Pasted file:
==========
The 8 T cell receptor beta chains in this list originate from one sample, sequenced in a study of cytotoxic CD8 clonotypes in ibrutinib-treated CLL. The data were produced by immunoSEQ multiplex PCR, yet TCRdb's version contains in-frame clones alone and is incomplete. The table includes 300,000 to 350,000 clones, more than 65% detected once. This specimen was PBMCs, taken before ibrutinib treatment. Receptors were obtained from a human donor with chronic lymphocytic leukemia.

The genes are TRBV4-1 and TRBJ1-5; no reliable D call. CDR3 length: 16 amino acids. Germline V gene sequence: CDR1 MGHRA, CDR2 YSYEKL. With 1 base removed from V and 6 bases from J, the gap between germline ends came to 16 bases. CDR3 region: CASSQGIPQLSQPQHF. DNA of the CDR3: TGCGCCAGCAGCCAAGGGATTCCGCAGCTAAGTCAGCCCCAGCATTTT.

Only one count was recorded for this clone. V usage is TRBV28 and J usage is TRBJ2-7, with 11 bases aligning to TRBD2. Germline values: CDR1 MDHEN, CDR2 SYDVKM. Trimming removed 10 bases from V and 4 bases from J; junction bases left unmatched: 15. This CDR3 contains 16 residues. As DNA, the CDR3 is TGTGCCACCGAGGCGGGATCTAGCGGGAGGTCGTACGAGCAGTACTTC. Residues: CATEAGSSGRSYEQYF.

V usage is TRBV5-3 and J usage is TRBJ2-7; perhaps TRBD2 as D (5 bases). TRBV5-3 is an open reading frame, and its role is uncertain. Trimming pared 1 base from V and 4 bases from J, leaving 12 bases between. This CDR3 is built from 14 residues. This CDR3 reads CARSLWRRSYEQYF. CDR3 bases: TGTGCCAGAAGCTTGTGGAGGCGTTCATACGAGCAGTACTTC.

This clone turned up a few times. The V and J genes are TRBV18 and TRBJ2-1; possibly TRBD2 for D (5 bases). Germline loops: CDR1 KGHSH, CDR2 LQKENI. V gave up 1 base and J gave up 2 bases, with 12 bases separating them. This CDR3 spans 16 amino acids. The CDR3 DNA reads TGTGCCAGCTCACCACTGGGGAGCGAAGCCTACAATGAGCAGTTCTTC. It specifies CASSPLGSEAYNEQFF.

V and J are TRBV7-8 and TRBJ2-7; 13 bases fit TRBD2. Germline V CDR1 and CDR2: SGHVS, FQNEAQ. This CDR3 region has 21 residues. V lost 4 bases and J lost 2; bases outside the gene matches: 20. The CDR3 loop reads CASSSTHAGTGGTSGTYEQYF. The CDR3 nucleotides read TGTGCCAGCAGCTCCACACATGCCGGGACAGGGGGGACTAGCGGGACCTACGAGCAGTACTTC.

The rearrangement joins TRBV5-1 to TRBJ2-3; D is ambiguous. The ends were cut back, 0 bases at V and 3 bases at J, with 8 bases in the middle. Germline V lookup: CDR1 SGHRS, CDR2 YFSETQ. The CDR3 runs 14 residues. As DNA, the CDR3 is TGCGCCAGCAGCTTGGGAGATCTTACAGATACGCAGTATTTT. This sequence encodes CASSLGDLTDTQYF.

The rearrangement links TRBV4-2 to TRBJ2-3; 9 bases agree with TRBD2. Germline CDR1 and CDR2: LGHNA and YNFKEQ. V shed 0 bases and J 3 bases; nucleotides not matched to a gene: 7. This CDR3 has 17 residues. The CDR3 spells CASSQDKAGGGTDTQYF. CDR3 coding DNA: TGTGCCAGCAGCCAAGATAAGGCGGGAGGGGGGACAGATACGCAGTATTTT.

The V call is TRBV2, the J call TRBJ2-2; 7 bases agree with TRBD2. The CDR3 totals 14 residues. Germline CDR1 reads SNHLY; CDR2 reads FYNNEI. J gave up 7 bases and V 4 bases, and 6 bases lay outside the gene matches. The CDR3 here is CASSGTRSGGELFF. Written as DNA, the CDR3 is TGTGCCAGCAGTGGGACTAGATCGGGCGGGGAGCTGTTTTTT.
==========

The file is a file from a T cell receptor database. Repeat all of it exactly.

The 8 T cell receptor beta chains in this list originate from one sample, sequenced in a study of cytotoxic CD8 clonotypes in ibrutinib-treated CLL. The data were produced by immunoSEQ multiplex PCR, yet TCRdb's version contains in-frame clones alone and is incomplete. The table includes 300,000 to 350,000 clones, more than 65% detected once. This specimen was PBMCs, taken before ibrutinib treatment. Receptors were obtained from a human donor with chronic lymphocytic leukemia.

The genes are TRBV4-1 and TRBJ1-5; no reliable D call. CDR3 length: 16 amino acids. Germline V gene sequence: CDR1 MGHRA, CDR2 YSYEKL. With 1 base removed from V and 6 bases from J, the gap between germline ends came to 16 bases. CDR3 region: CASSQGIPQLSQPQHF. DNA of the CDR3: TGCGCCAGCAGCCAAGGGATTCCGCAGCTAAGTCAGCCCCAGCATTTT.

Only one count was recorded for this clone. V usage is TRBV28 and J usage is TRBJ2-7, with 11 bases aligning to TRBD2. Germline values: CDR1 MDHEN, CDR2 SYDVKM. Trimming removed 10 bases from V and 4 bases from J; junction bases left unmatched: 15. This CDR3 contains 16 residues. As DNA, the CDR3 is TGTGCCACCGAGGCGGGATCTAGCGGGAGGTCGTACGAGCAGTACTTC. Residues: CATEAGSSGRSYEQYF.

V usage is TRBV5-3 and J usage is TRBJ2-7; perhaps TRBD2 as D (5 bases). TRBV5-3 is an open reading frame, and its role is uncertain. Trimming pared 1 base from V and 4 bases from J, leaving 12 bases between. This CDR3 is built from 14 residues. This CDR3 reads CARSLWRRSYEQYF. CDR3 bases: TGTGCCAGAAGCTTGTGGAGGCGTTCATACGAGCAGTACTTC.

This clone turned up a few times. The V and J genes are TRBV18 and TRBJ2-1; possibly TRBD2 for D (5 bases). Germline loops: CDR1 KGHSH, CDR2 LQKENI. V gave up 1 base and J gave up 2 bases, with 12 bases separating them. This CDR3 spans 16 amino acids. The CDR3 DNA reads TGTGCCAGCTCACCACTGGGGAGCGAAGCCTACAATGAGCAGTTCTTC. It specifies CASSPLGSEAYNEQFF.

V and J are TRBV7-8 and TRBJ2-7; 13 bases fit TRBD2. Germline V CDR1 and CDR2: SGHVS, FQNEAQ. This CDR3 region has 21 residues. V lost 4 bases and J lost 2; bases outside the gene matches: 20. The CDR3 loop reads CASSSTHAGTGGTSGTYEQYF. The CDR3 nucleotides read TGTGCCAGCAGCTCCACACATGCCGGGACAGGGGGGACTAGCGGGACCTACGAGCAGTACTTC.

The rearrangement joins TRBV5-1 to TRBJ2-3; D is ambiguous. The ends were cut back, 0 bases at V and 3 bases at J, with 8 bases in the middle. Germline V lookup: CDR1 SGHRS, CDR2 YFSETQ. The CDR3 runs 14 residues. As DNA, the CDR3 is TGCGCCAGCAGCTTGGGAGATCTTACAGATACGCAGTATTTT. This sequence encodes CASSLGDLTDTQYF.

The rearrangement links TRBV4-2 to TRBJ2-3; 9 bases agree with TRBD2. Germline CDR1 and CDR2: LGHNA and YNFKEQ. V shed 0 bases and J 3 bases; nucleotides not matched to a gene: 7. This CDR3 has 17 residues. The CDR3 spells CASSQDKAGGGTDTQYF. CDR3 coding DNA: TGTGCCAGCAGCCAAGATAAGGCGGGAGGGGGGACAGATACGCAGTATTTT.

The V call is TRBV2, the J call TRBJ2-2; 7 bases agree with TRBD2. The CDR3 totals 14 residues. Germline CDR1 reads SNHLY; CDR2 reads FYNNEI. J gave up 7 bases and V 4 bases, and 6 bases lay outside the gene matches. The CDR3 here is CASSGTRSGGELFF. Written as DNA, the CDR3 is TGTGCCAGCAGTGGGACTAGATCGGGCGGGGAGCTGTTTTTT.